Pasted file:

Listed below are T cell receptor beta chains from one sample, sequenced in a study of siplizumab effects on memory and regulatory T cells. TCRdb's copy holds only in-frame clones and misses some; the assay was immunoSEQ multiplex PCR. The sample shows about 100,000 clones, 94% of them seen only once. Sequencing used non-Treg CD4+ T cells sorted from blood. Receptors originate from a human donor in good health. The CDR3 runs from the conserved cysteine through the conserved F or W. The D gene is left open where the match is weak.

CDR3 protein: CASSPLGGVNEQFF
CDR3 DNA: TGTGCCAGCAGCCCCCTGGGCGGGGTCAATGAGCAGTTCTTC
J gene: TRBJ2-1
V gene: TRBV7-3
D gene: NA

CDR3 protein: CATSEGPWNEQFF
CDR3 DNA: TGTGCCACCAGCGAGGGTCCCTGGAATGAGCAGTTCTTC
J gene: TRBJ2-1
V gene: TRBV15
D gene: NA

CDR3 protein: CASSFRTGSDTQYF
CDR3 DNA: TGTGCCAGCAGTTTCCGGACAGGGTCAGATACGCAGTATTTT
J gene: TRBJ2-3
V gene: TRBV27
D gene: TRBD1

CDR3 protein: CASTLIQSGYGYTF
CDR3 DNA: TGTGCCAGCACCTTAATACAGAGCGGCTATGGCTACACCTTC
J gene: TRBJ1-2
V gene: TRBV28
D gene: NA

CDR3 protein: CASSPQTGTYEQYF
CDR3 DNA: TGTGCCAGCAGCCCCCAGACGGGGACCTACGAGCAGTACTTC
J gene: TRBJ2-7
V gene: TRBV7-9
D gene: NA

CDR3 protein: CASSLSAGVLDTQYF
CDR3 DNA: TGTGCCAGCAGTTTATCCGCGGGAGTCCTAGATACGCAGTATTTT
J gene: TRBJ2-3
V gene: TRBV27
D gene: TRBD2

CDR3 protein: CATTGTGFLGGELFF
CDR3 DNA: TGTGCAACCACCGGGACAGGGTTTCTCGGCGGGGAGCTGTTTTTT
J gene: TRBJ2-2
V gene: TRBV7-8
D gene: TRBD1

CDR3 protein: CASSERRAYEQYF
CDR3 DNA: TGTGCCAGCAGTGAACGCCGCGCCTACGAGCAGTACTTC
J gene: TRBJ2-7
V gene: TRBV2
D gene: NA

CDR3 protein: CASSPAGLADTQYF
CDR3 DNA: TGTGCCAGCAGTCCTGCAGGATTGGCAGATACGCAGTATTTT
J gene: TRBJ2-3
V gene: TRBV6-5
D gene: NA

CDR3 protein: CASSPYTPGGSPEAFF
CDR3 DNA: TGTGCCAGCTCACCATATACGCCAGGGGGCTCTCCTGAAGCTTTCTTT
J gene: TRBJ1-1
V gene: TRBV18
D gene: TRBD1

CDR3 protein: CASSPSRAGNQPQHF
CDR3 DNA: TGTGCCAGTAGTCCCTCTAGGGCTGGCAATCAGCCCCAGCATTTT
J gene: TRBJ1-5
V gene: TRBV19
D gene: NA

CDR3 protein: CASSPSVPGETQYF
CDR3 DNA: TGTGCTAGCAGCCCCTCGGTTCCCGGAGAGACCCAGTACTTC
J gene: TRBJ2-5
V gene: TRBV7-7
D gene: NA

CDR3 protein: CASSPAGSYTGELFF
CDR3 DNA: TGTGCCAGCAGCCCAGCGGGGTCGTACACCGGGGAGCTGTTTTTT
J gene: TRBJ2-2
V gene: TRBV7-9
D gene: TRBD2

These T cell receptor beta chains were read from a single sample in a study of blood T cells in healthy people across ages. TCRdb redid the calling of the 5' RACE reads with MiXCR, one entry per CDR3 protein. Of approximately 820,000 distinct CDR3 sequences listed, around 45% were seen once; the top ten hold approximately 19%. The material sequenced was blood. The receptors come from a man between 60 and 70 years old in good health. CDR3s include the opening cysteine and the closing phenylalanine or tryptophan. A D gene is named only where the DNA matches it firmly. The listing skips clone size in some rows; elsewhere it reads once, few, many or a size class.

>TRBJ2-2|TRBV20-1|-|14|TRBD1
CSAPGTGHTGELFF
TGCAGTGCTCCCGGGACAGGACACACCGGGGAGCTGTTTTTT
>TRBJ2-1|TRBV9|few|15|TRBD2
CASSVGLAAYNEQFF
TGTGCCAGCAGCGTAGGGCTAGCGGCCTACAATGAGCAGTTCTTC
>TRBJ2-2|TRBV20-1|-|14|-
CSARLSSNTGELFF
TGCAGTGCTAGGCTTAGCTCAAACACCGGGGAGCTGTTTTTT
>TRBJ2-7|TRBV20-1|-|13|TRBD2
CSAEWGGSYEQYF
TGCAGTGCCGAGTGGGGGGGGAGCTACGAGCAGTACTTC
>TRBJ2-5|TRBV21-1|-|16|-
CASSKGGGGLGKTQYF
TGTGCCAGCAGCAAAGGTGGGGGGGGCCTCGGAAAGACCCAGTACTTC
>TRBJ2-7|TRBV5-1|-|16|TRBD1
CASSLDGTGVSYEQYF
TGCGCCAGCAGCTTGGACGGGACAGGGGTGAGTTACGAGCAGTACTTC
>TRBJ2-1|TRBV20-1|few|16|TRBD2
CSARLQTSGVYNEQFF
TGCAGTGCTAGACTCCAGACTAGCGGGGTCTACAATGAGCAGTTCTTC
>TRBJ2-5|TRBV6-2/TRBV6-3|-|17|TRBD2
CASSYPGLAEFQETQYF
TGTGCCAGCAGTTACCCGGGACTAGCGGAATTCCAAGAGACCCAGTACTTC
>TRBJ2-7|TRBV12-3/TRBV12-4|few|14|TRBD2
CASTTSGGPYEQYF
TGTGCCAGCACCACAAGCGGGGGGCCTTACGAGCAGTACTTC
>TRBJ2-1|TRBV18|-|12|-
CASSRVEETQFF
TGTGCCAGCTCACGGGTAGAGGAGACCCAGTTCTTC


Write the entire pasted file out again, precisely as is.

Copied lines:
Listed below are T cell receptor beta chains from one sample, sequenced in a study of siplizumab effects on memory and regulatory T cells. TCRdb's copy holds only in-frame clones and misses some; the assay was immunoSEQ multiplex PCR. The sample shows about 100,000 clones, 94% of them seen only once. Sequencing used non-Treg CD4+ T cells sorted from blood. Receptors originate from a human donor in good health. The CDR3 runs from the conserved cysteine through the conserved F or W. The D gene is left open where the match is weak.

CDR3 protein: CASSPLGGVNEQFF
CDR3 DNA: TGTGCCAGCAGCCCCCTGGGCGGGGTCAATGAGCAGTTCTTC
J gene: TRBJ2-1
V gene: TRBV7-3
D gene: NA

CDR3 protein: CATSEGPWNEQFF
CDR3 DNA: TGTGCCACCAGCGAGGGTCCCTGGAATGAGCAGTTCTTC
J gene: TRBJ2-1
V gene: TRBV15
D gene: NA

CDR3 protein: CASSFRTGSDTQYF
CDR3 DNA: TGTGCCAGCAGTTTCCGGACAGGGTCAGATACGCAGTATTTT
J gene: TRBJ2-3
V gene: TRBV27
D gene: TRBD1

CDR3 protein: CASTLIQSGYGYTF
CDR3 DNA: TGTGCCAGCACCTTAATACAGAGCGGCTATGGCTACACCTTC
J gene: TRBJ1-2
V gene: TRBV28
D gene: NA

CDR3 protein: CASSPQTGTYEQYF
CDR3 DNA: TGTGCCAGCAGCCCCCAGACGGGGACCTACGAGCAGTACTTC
J gene: TRBJ2-7
V gene: TRBV7-9
D gene: NA

CDR3 protein: CASSLSAGVLDTQYF
CDR3 DNA: TGTGCCAGCAGTTTATCCGCGGGAGTCCTAGATACGCAGTATTTT
J gene: TRBJ2-3
V gene: TRBV27
D gene: TRBD2

CDR3 protein: CATTGTGFLGGELFF
CDR3 DNA: TGTGCAACCACCGGGACAGGGTTTCTCGGCGGGGAGCTGTTTTTT
J gene: TRBJ2-2
V gene: TRBV7-8
D gene: TRBD1

CDR3 protein: CASSERRAYEQYF
CDR3 DNA: TGTGCCAGCAGTGAACGCCGCGCCTACGAGCAGTACTTC
J gene: TRBJ2-7
V gene: TRBV2
D gene: NA

CDR3 protein: CASSPAGLADTQYF
CDR3 DNA: TGTGCCAGCAGTCCTGCAGGATTGGCAGATACGCAGTATTTT
J gene: TRBJ2-3
V gene: TRBV6-5
D gene: NA

CDR3 protein: CASSPYTPGGSPEAFF
CDR3 DNA: TGTGCCAGCTCACCATATACGCCAGGGGGCTCTCCTGAAGCTTTCTTT
J gene: TRBJ1-1
V gene: TRBV18
D gene: TRBD1

CDR3 protein: CASSPSRAGNQPQHF
CDR3 DNA: TGTGCCAGTAGTCCCTCTAGGGCTGGCAATCAGCCCCAGCATTTT
J gene: TRBJ1-5
V gene: TRBV19
D gene: NA

CDR3 protein: CASSPSVPGETQYF
CDR3 DNA: TGTGCTAGCAGCCCCTCGGTTCCCGGAGAGACCCAGTACTTC
J gene: TRBJ2-5
V gene: TRBV7-7
D gene: NA

CDR3 protein: CASSPAGSYTGELFF
CDR3 DNA: TGTGCCAGCAGCCCAGCGGGGTCGTACACCGGGGAGCTGTTTTTT
J gene: TRBJ2-2
V gene: TRBV7-9
D gene: TRBD2

These T cell receptor beta chains were read from a single sample in a study of blood T cells in healthy people across ages. TCRdb redid the calling of the 5' RACE reads with MiXCR, one entry per CDR3 protein. Of approximately 820,000 distinct CDR3 sequences listed, around 45% were seen once; the top ten hold approximately 19%. The material sequenced was blood. The receptors come from a man between 60 and 70 years old in good health. CDR3s include the opening cysteine and the closing phenylalanine or tryptophan. A D gene is named only where the DNA matches it firmly. The listing skips clone size in some rows; elsewhere it reads once, few, many or a size class.

>TRBJ2-2|TRBV20-1|-|14|TRBD1
CSAPGTGHTGELFF
TGCAGTGCTCCCGGGACAGGACACACCGGGGAGCTGTTTTTT
>TRBJ2-1|TRBV9|few|15|TRBD2
CASSVGLAAYNEQFF
TGTGCCAGCAGCGTAGGGCTAGCGGCCTACAATGAGCAGTTCTTC
>TRBJ2-2|TRBV20-1|-|14|-
CSARLSSNTGELFF
TGCAGTGCTAGGCTTAGCTCAAACACCGGGGAGCTGTTTTTT
>TRBJ2-7|TRBV20-1|-|13|TRBD2
CSAEWGGSYEQYF
TGCAGTGCCGAGTGGGGGGGGAGCTACGAGCAGTACTTC
>TRBJ2-5|TRBV21-1|-|16|-
CASSKGGGGLGKTQYF
TGTGCCAGCAGCAAAGGTGGGGGGGGCCTCGGAAAGACCCAGTACTTC
>TRBJ2-7|TRBV5-1|-|16|TRBD1
CASSLDGTGVSYEQYF
TGCGCCAGCAGCTTGGACGGGACAGGGGTGAGTTACGAGCAGTACTTC
>TRBJ2-1|TRBV20-1|few|16|TRBD2
CSARLQTSGVYNEQFF
TGCAGTGCTAGACTCCAGACTAGCGGGGTCTACAATGAGCAGTTCTTC
>TRBJ2-5|TRBV6-2/TRBV6-3|-|17|TRBD2
CASSYPGLAEFQETQYF
TGTGCCAGCAGTTACCCGGGACTAGCGGAATTCCAAGAGACCCAGTACTTC
>TRBJ2-7|TRBV12-3/TRBV12-4|few|14|TRBD2
CASTTSGGPYEQYF
TGTGCCAGCACCACAAGCGGGGGGCCTTACGAGCAGTACTTC
>TRBJ2-1|TRBV18|-|12|-
CASSRVEETQFF
TGTGCCAGCTCACGGGTAGAGGAGACCCAGTTCTTC